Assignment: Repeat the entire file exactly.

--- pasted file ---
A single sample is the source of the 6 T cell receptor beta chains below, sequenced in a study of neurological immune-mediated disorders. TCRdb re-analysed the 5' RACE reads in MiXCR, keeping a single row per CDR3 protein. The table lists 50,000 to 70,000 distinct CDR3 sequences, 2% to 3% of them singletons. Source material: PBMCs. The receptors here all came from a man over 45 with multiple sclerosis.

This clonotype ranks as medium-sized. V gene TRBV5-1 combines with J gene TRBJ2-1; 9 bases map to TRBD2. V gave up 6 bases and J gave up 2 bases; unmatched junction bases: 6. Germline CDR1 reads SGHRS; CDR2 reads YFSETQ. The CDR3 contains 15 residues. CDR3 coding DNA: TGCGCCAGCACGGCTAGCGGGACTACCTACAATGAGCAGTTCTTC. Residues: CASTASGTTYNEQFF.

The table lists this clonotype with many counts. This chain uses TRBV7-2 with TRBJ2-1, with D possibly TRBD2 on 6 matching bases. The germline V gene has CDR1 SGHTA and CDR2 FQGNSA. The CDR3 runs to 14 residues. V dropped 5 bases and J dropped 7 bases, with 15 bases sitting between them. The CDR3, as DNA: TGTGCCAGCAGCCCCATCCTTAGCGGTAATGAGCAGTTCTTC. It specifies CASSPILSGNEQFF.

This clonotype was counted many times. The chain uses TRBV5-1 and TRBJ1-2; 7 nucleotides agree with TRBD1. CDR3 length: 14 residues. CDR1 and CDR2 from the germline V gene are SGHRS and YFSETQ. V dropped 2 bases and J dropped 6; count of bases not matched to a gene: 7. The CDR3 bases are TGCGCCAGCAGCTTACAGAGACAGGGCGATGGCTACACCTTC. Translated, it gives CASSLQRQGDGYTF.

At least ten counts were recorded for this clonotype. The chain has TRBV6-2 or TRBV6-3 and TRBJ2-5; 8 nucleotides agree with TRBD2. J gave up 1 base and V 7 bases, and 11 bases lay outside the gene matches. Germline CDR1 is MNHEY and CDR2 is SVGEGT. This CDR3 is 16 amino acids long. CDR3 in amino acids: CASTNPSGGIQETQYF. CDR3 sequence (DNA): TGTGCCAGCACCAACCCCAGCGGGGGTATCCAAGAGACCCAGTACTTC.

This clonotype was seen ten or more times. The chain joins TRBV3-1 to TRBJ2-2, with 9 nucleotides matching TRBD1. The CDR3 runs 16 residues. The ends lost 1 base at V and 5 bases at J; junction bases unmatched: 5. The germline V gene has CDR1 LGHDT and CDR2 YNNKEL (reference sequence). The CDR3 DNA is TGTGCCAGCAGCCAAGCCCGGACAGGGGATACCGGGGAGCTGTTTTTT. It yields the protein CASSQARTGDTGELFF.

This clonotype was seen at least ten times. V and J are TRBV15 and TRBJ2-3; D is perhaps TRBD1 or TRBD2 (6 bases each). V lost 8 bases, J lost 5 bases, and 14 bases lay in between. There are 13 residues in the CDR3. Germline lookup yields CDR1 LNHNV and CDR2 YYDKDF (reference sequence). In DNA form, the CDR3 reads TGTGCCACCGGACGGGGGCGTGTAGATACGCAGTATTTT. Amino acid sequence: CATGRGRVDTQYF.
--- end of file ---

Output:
A single sample is the source of the 6 T cell receptor beta chains below, sequenced in a study of neurological immune-mediated disorders. TCRdb re-analysed the 5' RACE reads in MiXCR, keeping a single row per CDR3 protein. The table lists 50,000 to 70,000 distinct CDR3 sequences, 2% to 3% of them singletons. Source material: PBMCs. The receptors here all came from a man over 45 with multiple sclerosis.

This clonotype ranks as medium-sized. V gene TRBV5-1 combines with J gene TRBJ2-1; 9 bases map to TRBD2. V gave up 6 bases and J gave up 2 bases; unmatched junction bases: 6. Germline CDR1 reads SGHRS; CDR2 reads YFSETQ. The CDR3 contains 15 residues. CDR3 coding DNA: TGCGCCAGCACGGCTAGCGGGACTACCTACAATGAGCAGTTCTTC. Residues: CASTASGTTYNEQFF.

The table lists this clonotype with many counts. This chain uses TRBV7-2 with TRBJ2-1, with D possibly TRBD2 on 6 matching bases. The germline V gene has CDR1 SGHTA and CDR2 FQGNSA. The CDR3 runs to 14 residues. V dropped 5 bases and J dropped 7 bases, with 15 bases sitting between them. The CDR3, as DNA: TGTGCCAGCAGCCCCATCCTTAGCGGTAATGAGCAGTTCTTC. It specifies CASSPILSGNEQFF.

This clonotype was counted many times. The chain uses TRBV5-1 and TRBJ1-2; 7 nucleotides agree with TRBD1. CDR3 length: 14 residues. CDR1 and CDR2 from the germline V gene are SGHRS and YFSETQ. V dropped 2 bases and J dropped 6; count of bases not matched to a gene: 7. The CDR3 bases are TGCGCCAGCAGCTTACAGAGACAGGGCGATGGCTACACCTTC. Translated, it gives CASSLQRQGDGYTF.

At least ten counts were recorded for this clonotype. The chain has TRBV6-2 or TRBV6-3 and TRBJ2-5; 8 nucleotides agree with TRBD2. J gave up 1 base and V 7 bases, and 11 bases lay outside the gene matches. Germline CDR1 is MNHEY and CDR2 is SVGEGT. This CDR3 is 16 amino acids long. CDR3 in amino acids: CASTNPSGGIQETQYF. CDR3 sequence (DNA): TGTGCCAGCACCAACCCCAGCGGGGGTATCCAAGAGACCCAGTACTTC.

This clonotype was seen ten or more times. The chain joins TRBV3-1 to TRBJ2-2, with 9 nucleotides matching TRBD1. The CDR3 runs 16 residues. The ends lost 1 base at V and 5 bases at J; junction bases unmatched: 5. The germline V gene has CDR1 LGHDT and CDR2 YNNKEL (reference sequence). The CDR3 DNA is TGTGCCAGCAGCCAAGCCCGGACAGGGGATACCGGGGAGCTGTTTTTT. It yields the protein CASSQARTGDTGELFF.

This clonotype was seen at least ten times. V and J are TRBV15 and TRBJ2-3; D is perhaps TRBD1 or TRBD2 (6 bases each). V lost 8 bases, J lost 5 bases, and 14 bases lay in between. There are 13 residues in the CDR3. Germline lookup yields CDR1 LNHNV and CDR2 YYDKDF (reference sequence). In DNA form, the CDR3 reads TGTGCCACCGGACGGGGGCGTGTAGATACGCAGTATTTT. Amino acid sequence: CATGRGRVDTQYF.